The year before he died Ford Madox Ford used to walk around the campus at Olivet College like a pensioned veteran of forgotten wars. We took him for a kind of vast, benevolent and harmless Uncle Toby, leaning on his stick in class or sitting in his dark little basement office and wheezing out his stories of Henry James as Toby might have spoken of Marlborough. His books seemed like medals achieved, perhaps, in the Crimea; and we read Auden, Kafka, Evelyn Waugh.
We were no different from the rest of the world. We knew vaguely that his Tietjens books were about the first World War and we suspected that they might be a good enough account of a soldier's disillusioning experiences--but we had read all that before. If any of us went far enough to look at the introductory letter to A Man Could Stand Up--, the third in the series, he would find Ford confirming it:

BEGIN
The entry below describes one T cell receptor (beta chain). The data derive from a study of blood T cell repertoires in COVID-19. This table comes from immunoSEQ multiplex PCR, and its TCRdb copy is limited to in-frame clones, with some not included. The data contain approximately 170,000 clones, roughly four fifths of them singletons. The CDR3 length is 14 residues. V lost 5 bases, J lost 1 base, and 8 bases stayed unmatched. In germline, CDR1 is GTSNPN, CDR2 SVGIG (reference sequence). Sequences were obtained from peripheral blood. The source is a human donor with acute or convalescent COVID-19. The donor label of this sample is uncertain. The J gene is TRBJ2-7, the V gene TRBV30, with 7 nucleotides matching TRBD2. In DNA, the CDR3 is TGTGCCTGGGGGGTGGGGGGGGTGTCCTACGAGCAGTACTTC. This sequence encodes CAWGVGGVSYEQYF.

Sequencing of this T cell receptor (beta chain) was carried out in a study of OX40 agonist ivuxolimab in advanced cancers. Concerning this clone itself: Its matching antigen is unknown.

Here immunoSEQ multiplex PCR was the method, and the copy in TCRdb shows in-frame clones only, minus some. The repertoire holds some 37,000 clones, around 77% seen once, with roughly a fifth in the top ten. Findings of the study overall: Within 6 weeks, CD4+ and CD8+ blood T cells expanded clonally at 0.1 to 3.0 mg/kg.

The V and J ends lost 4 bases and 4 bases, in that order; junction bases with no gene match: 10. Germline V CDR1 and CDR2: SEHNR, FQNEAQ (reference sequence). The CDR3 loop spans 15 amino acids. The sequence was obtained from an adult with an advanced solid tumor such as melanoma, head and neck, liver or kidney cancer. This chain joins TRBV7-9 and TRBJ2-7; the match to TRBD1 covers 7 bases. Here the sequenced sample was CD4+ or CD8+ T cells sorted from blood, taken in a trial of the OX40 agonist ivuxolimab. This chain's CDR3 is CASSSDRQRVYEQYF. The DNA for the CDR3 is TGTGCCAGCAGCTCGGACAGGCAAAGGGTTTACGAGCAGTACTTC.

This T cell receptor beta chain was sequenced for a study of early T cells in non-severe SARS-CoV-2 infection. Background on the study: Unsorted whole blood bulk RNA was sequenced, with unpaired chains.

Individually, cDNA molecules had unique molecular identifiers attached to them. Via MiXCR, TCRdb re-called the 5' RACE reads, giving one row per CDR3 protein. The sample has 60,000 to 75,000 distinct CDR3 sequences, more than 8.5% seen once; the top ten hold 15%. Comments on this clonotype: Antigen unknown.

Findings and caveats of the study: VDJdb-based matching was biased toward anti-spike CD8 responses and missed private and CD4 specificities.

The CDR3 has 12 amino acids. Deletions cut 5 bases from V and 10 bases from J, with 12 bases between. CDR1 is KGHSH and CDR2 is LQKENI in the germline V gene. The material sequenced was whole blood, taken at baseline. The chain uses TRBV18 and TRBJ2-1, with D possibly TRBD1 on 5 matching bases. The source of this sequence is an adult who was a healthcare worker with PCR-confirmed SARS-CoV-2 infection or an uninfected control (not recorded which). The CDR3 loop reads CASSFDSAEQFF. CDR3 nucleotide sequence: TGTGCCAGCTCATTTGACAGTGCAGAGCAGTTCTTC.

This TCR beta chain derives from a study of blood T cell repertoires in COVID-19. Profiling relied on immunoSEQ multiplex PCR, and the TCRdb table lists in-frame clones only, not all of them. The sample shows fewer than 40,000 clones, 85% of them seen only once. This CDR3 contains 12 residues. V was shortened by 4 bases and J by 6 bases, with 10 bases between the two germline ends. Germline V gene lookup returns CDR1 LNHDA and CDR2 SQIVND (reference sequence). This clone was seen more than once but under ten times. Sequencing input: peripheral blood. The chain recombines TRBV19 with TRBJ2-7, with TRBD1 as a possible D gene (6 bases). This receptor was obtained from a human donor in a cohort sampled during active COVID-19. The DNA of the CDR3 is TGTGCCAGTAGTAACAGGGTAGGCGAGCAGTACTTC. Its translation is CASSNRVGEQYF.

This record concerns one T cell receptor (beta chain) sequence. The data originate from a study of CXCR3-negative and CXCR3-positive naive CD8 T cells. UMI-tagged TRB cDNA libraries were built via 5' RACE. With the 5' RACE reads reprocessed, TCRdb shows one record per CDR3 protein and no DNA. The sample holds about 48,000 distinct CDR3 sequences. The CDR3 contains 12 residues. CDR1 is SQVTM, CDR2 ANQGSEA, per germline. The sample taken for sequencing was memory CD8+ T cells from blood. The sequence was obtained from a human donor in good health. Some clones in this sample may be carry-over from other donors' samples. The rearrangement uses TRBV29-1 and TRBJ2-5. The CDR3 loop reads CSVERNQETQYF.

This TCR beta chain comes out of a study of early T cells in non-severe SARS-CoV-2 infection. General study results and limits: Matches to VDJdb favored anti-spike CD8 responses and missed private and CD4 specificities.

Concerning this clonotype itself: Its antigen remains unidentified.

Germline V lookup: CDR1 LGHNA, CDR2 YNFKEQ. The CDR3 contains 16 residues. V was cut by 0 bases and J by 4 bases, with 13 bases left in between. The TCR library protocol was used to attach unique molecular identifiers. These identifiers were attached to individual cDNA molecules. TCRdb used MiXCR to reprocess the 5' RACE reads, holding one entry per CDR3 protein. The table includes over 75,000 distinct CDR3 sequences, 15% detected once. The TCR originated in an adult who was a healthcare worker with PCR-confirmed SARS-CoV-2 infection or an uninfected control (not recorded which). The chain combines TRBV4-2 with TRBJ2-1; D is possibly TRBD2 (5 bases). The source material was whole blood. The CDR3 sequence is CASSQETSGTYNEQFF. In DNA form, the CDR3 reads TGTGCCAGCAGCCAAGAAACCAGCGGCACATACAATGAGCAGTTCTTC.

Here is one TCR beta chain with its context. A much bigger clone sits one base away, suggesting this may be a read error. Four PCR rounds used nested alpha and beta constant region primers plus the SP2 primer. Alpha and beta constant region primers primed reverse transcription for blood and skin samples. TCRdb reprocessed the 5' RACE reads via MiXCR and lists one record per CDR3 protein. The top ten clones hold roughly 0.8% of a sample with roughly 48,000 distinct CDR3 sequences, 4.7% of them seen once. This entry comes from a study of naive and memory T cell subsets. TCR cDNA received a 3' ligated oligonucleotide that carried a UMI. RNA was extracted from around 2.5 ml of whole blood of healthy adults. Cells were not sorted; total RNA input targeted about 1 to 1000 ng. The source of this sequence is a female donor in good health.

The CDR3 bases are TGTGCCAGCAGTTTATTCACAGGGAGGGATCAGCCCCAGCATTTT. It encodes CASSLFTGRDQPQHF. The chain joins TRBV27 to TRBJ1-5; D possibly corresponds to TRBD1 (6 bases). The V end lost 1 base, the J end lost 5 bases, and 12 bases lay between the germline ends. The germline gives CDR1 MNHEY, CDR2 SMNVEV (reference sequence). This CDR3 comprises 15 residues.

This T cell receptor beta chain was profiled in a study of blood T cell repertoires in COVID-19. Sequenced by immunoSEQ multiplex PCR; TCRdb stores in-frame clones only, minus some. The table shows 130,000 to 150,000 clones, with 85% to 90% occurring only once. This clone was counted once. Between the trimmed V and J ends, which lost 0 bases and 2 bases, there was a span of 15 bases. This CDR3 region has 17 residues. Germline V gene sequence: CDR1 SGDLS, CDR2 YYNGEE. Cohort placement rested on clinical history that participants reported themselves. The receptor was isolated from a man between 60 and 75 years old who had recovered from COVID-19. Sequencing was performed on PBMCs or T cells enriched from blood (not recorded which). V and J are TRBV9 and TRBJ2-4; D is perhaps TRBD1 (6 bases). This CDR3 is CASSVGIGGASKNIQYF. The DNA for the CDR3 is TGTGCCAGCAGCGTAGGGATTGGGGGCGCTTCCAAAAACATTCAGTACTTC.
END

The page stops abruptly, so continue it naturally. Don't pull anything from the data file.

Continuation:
"This is what the late war was like: this is how modern fighting of the organized, scientific type affects the mind. If, for reasons of gain, or, as is still more likely out of dislike for collective types other than your own, you choose to permit your rulers to embark on another war, this-or something very accentuated along similar lines-is what you will have to put up with! I hope, in fact, that this series of books, for what it is worth, may make war seem undesirable."
A little afterward some of us went to war ourselves and later, coming back, took Ford's novels down from the shelf to see if his easy prediction had come true. It seemed impossible that we could have been so wrong.
For some peculiar reason of his own he had hoaxed us; he was . . .